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New UAE labour rules in the UAE

Guiding Principle

The UAE-Ministry of Labour has issued a new set of rules through three new Decrees, which aim to regulate relations between employers and workers, and which should become effective January 1, 2016. These decrees are a big development in the Labour Law and deemed to clarify important issues of the Labour Law.

The UAE intends to enforce a new Labour Law at the start of 2016 to better regulate the relationship between employers and workers and curb violations of either parties’ rights. From January 1, 2016, the UAE will implement sweeping reforms to the existing Labour Law, plugging loopholes that will now make employees even more content and secure in their workplace. These rules will take the labour market to a new stage based on a strong and balanced relationship between all parties and on agreement and transparency in contracting to guarantee the rights of all parties

The new law includes three main rules governing labour contracts for workers from abroad, terminating contracts between the employers and workers and the issuance of a new work permit to a resident worker, as follows:

  1. Ministerial Decree 764: Standard Work Contracts
  2. Ministerial Decree 765: Termination of Limited Contract and Unlimited Contract
  3. Ministerial Decree 766: Granting of New Work Permits 

Ministerial Decrees 764, 765 and 766 pave the way for improved labour relations by securing more stable practices governed by regulations that protect workers who are legally sponsored to enter the UAE, the Ministry said.

  I. Standard work contract

The first rule in the new law requires the employer to issue a “clear and detailed” contract for the foreign workers employed from abroad, including all duties and rights for the two parties, the job terms and other requirements in a language understood by the worker.

The Ministerial Decree 764 of 2015 that governs the ministry-approved standard employment contracts states that a worker must be presented with an employment offer that conforms with the unified contract. Then the worker must sign the contract before it is submitted to the labour ministry for the issuance of a work permit, which must not be altered at any stage.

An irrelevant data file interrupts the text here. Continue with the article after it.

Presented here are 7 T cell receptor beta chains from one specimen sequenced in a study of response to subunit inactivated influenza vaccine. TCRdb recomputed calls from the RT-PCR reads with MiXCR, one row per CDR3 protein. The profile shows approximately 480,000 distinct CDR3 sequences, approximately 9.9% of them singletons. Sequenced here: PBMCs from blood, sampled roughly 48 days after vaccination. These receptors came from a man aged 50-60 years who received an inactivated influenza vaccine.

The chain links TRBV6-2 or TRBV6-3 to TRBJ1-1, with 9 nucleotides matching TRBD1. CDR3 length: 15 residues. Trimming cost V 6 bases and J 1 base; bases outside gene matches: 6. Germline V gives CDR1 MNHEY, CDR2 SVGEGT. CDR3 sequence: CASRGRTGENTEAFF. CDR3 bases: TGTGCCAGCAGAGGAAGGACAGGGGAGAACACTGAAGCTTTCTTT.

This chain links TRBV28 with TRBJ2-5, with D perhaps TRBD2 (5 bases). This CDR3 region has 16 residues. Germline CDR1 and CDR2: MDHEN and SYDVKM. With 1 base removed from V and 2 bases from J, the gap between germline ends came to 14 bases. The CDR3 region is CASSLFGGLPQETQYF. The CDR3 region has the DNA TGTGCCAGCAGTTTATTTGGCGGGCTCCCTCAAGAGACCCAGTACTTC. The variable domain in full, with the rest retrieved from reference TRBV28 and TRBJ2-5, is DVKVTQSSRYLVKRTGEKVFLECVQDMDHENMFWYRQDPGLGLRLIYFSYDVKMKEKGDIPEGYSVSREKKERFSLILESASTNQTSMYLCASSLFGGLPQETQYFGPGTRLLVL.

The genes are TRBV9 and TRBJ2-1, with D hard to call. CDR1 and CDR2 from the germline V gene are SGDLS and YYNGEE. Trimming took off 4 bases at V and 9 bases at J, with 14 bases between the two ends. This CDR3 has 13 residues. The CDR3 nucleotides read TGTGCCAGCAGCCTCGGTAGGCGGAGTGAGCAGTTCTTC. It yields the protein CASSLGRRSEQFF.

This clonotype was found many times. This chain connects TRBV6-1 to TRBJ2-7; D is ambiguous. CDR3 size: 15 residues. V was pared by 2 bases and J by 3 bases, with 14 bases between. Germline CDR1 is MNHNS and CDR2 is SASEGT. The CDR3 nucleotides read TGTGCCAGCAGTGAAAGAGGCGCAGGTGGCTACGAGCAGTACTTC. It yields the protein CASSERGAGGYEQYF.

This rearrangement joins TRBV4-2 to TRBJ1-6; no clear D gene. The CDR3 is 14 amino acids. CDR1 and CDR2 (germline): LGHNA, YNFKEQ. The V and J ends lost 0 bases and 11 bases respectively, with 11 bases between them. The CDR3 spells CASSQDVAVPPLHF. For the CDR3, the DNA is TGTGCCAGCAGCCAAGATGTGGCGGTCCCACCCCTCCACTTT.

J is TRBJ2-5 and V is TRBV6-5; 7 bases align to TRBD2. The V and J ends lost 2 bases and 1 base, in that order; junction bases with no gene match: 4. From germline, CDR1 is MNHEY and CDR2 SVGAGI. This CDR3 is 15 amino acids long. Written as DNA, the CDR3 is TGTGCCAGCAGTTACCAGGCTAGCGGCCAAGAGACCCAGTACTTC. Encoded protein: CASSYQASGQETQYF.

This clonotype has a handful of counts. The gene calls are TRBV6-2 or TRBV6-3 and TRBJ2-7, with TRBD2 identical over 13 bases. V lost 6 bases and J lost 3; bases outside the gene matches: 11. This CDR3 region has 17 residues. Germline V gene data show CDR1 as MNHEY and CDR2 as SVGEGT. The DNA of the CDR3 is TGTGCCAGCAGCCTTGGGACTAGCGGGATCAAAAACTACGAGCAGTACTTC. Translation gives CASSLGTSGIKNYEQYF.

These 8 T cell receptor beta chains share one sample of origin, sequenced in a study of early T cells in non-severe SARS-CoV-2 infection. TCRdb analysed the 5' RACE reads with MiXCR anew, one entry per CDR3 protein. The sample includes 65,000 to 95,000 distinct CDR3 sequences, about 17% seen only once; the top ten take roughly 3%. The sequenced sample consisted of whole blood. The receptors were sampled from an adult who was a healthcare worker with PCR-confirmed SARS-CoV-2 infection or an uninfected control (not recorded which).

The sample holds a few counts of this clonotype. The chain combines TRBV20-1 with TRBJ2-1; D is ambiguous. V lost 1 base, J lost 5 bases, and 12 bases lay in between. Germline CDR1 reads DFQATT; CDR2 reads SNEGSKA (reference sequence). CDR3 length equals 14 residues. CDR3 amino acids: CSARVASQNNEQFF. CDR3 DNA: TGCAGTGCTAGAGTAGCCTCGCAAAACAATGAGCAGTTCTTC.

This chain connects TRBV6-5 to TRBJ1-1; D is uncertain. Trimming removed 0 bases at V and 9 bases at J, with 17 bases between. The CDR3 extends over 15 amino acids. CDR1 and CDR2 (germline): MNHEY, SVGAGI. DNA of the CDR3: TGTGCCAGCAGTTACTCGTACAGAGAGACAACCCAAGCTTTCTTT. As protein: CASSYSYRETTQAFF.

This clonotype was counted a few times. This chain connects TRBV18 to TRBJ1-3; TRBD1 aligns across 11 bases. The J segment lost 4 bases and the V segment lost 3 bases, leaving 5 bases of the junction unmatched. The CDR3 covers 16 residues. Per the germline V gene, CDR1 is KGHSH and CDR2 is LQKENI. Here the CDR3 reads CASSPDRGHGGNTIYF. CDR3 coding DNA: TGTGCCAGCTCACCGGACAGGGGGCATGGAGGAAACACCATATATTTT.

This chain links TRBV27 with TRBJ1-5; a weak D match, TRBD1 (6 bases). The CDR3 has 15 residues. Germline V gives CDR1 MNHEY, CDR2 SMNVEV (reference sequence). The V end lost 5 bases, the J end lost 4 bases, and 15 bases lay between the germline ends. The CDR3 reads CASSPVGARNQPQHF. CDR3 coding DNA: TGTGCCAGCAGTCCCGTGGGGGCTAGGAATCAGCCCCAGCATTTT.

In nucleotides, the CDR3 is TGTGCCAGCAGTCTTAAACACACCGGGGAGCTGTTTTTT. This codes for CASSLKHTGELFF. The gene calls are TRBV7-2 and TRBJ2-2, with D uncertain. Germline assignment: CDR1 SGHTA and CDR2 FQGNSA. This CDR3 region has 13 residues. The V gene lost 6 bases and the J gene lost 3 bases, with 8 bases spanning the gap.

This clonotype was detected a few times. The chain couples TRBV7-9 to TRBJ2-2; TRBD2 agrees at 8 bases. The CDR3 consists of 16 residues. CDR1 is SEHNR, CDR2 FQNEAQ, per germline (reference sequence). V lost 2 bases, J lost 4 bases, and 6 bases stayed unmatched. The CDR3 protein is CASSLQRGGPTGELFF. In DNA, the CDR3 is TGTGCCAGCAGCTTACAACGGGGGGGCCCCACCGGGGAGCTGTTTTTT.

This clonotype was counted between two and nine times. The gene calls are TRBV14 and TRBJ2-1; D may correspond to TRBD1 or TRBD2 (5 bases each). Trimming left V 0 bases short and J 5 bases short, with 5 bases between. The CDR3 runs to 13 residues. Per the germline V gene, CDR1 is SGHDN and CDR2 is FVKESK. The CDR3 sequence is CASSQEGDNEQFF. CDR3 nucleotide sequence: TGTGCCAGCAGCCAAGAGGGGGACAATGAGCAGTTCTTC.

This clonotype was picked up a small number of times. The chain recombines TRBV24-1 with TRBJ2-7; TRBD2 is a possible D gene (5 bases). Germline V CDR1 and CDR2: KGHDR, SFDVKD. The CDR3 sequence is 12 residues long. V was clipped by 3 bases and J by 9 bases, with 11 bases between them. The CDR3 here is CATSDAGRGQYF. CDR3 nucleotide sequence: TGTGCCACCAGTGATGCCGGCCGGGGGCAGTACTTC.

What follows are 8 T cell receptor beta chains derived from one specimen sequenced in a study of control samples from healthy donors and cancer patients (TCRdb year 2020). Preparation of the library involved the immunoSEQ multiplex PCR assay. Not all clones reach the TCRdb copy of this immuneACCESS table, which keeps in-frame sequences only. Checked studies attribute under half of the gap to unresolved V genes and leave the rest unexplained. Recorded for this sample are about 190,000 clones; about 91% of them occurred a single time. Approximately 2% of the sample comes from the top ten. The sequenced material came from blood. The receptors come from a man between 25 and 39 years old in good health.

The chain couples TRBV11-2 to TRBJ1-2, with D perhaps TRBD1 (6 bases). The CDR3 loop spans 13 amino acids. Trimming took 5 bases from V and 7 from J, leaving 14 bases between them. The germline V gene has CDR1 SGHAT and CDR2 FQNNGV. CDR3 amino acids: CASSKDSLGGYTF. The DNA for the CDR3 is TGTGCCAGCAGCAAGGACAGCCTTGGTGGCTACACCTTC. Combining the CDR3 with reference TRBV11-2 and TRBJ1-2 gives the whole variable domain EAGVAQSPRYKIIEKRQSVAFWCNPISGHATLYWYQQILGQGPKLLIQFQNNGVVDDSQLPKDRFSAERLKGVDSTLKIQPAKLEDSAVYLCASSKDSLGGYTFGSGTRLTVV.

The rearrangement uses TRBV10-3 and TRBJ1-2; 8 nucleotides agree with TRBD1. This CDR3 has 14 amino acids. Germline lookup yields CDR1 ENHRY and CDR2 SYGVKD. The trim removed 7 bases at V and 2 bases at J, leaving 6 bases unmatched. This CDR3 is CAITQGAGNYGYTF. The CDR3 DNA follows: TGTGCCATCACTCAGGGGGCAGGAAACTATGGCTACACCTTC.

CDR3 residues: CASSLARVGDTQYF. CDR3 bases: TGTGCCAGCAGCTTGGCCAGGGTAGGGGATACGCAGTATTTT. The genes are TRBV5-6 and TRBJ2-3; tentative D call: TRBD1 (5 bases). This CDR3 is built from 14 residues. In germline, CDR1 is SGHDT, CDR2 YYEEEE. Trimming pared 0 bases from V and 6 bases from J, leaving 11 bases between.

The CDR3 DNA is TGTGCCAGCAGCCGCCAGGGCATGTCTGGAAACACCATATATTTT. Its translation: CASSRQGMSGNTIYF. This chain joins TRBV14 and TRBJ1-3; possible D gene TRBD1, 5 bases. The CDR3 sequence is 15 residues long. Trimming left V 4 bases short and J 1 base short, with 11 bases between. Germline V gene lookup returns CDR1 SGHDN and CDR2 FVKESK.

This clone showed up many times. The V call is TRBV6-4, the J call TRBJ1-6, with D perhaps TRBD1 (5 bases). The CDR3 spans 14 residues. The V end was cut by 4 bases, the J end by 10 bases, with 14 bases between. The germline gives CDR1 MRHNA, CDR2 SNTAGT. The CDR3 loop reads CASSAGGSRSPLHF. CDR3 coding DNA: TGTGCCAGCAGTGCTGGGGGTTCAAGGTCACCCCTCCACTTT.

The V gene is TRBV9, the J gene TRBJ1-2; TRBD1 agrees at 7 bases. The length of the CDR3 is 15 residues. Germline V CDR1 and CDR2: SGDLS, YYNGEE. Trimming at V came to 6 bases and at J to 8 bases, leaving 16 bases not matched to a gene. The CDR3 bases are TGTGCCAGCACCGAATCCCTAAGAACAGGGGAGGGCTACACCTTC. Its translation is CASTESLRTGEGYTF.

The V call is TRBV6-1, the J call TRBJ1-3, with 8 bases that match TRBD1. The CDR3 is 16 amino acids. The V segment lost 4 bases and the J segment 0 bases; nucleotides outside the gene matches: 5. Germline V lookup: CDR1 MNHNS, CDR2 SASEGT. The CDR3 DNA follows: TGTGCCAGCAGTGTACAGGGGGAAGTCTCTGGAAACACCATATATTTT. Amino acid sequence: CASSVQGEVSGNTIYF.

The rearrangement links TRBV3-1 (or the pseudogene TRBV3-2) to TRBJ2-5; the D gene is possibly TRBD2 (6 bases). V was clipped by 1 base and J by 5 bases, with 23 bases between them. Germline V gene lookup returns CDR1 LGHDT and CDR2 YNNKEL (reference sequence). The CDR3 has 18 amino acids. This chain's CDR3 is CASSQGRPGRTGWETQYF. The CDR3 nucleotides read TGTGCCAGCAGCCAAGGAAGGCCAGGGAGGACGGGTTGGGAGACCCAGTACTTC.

All contract renewals in force beforehand must use the new unified contract. The terms of the new contract, in addition to the employment offer, cannot be altered or substituted unless approved by the Ministry.

II. Terminating work contract

The second rule governs contract termination i.e.  the Ministerial Decree 765 of 2015 includes a series of articles outlining conditions when a contract can be terminated for term and non-term contracts.

  1. Under term contracts of no more than two years, an employee contract may be terminated
  • if the term of the contract expires,
  • if an employer and employee mutually agree to end the contract,
  • if either party acts unilaterally to terminate the contract or renewal, but complies with legal consequences of early termination including notification in writing at least one month in advance and no longer than three months.

A contract can also be terminated if a worker commits violations prohibited under Article 120 of the Federal Labour Law.

  1. Non-term contracts can be terminated
  • if both parties consent to termination,
  • if one party gives notice of termination at least one month in advance and not exceeding three months or
  • if one party unilaterally acts to terminate but bears consequences of early termination.

  III. Granting a new work permit

The new rules also cover new job contracts to workers whose contracts have expired or terminated by an agreement between the employer and the worker provided the worker has completed at last six months with his employer.

Under Article 1 of Ministerial Decree 766 of 2015, rules and conditions for granting a permit to a worker for employment by a new employer must meet a set of new rules. For both term and non-term contracts, a new permit may be granted upon termination of the workers employment when the term of the contract has expired. A new permit can be granted when both worker and employer mutually consent to terminating the contract during the term

  • if the worker has completed at least six months employment or
  • if workers qualify for a skill set series classified by the ministry.

The decree also notes that a new permit can be issued for a worker whose employer terminated him or her without reason provided the worker has completed six months. The six-month rule is waived if the worker has skill levels classified by the ministry as 1, 2, and 3 meaning those who hold a university degree, post-secondary diploma or high school diploma, respectively.

Meanwhile, a worker may be granted a work permit for all term and non-term contracts if it is determined that the employer has failed to meet legal and contractual obligations, including but not limited to when the employer fails to pay the worker’s wages for more than 60 days.

A worker may also be granted a permit if the labour ministry confirms that the employing company has not provided work due to the firm being inactive for more than two months and, if the worker reports to the ministry during the company shutdown.

Work permits may also be issued in cases in which a labour complaint is referred by the ministry to the labour court and final ruling in favour of the worker who is terminated early or is owed outstanding wages less than two months of dues for end of service.

October, 2015 Tarek Jairwdeh
Meyer-Reumann & Partners, Dubai Office
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